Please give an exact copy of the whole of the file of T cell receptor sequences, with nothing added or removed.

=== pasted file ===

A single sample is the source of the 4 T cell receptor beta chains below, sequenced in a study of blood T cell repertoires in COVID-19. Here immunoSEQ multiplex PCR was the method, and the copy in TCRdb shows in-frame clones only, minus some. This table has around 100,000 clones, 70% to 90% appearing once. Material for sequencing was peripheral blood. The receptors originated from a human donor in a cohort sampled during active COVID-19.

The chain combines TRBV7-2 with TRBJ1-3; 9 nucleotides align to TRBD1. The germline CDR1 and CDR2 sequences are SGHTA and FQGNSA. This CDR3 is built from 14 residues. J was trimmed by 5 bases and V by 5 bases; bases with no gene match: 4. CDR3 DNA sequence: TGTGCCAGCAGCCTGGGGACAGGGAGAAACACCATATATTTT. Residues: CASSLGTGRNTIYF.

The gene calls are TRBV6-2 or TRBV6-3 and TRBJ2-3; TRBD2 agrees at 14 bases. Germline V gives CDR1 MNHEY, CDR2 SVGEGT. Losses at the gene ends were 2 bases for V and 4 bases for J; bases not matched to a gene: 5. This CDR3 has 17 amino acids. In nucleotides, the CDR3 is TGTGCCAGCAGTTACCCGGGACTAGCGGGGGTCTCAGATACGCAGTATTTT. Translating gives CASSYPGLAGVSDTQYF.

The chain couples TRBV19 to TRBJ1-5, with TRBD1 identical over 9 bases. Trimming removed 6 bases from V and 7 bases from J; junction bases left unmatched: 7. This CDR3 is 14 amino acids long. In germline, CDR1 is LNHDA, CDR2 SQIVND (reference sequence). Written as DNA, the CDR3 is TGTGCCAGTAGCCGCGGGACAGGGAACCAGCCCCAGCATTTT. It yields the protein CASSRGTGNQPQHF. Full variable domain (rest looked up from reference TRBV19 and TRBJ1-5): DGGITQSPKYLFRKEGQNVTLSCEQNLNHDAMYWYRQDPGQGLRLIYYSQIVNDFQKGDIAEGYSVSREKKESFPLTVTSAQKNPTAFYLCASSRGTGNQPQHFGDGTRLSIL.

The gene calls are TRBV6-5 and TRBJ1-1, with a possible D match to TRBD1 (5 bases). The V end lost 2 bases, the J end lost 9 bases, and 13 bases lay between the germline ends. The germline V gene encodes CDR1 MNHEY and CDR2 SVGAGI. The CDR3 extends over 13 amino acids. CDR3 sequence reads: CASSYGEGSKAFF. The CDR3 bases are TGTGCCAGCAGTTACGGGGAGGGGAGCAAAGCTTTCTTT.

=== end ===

A single sample is the source of the 4 T cell receptor beta chains below, sequenced in a study of blood T cell repertoires in COVID-19. Here immunoSEQ multiplex PCR was the method, and the copy in TCRdb shows in-frame clones only, minus some. This table has around 100,000 clones, 70% to 90% appearing once. Material for sequencing was peripheral blood. The receptors originated from a human donor in a cohort sampled during active COVID-19.

The chain combines TRBV7-2 with TRBJ1-3; 9 nucleotides align to TRBD1. The germline CDR1 and CDR2 sequences are SGHTA and FQGNSA. This CDR3 is built from 14 residues. J was trimmed by 5 bases and V by 5 bases; bases with no gene match: 4. CDR3 DNA sequence: TGTGCCAGCAGCCTGGGGACAGGGAGAAACACCATATATTTT. Residues: CASSLGTGRNTIYF.

The gene calls are TRBV6-2 or TRBV6-3 and TRBJ2-3; TRBD2 agrees at 14 bases. Germline V gives CDR1 MNHEY, CDR2 SVGEGT. Losses at the gene ends were 2 bases for V and 4 bases for J; bases not matched to a gene: 5. This CDR3 has 17 amino acids. In nucleotides, the CDR3 is TGTGCCAGCAGTTACCCGGGACTAGCGGGGGTCTCAGATACGCAGTATTTT. Translating gives CASSYPGLAGVSDTQYF.

The chain couples TRBV19 to TRBJ1-5, with TRBD1 identical over 9 bases. Trimming removed 6 bases from V and 7 bases from J; junction bases left unmatched: 7. This CDR3 is 14 amino acids long. In germline, CDR1 is LNHDA, CDR2 SQIVND (reference sequence). Written as DNA, the CDR3 is TGTGCCAGTAGCCGCGGGACAGGGAACCAGCCCCAGCATTTT. It yields the protein CASSRGTGNQPQHF. Full variable domain (rest looked up from reference TRBV19 and TRBJ1-5): DGGITQSPKYLFRKEGQNVTLSCEQNLNHDAMYWYRQDPGQGLRLIYYSQIVNDFQKGDIAEGYSVSREKKESFPLTVTSAQKNPTAFYLCASSRGTGNQPQHFGDGTRLSIL.

The gene calls are TRBV6-5 and TRBJ1-1, with a possible D match to TRBD1 (5 bases). The V end lost 2 bases, the J end lost 9 bases, and 13 bases lay between the germline ends. The germline V gene encodes CDR1 MNHEY and CDR2 SVGAGI. The CDR3 extends over 13 amino acids. CDR3 sequence reads: CASSYGEGSKAFF. The CDR3 bases are TGTGCCAGCAGTTACGGGGAGGGGAGCAAAGCTTTCTTT.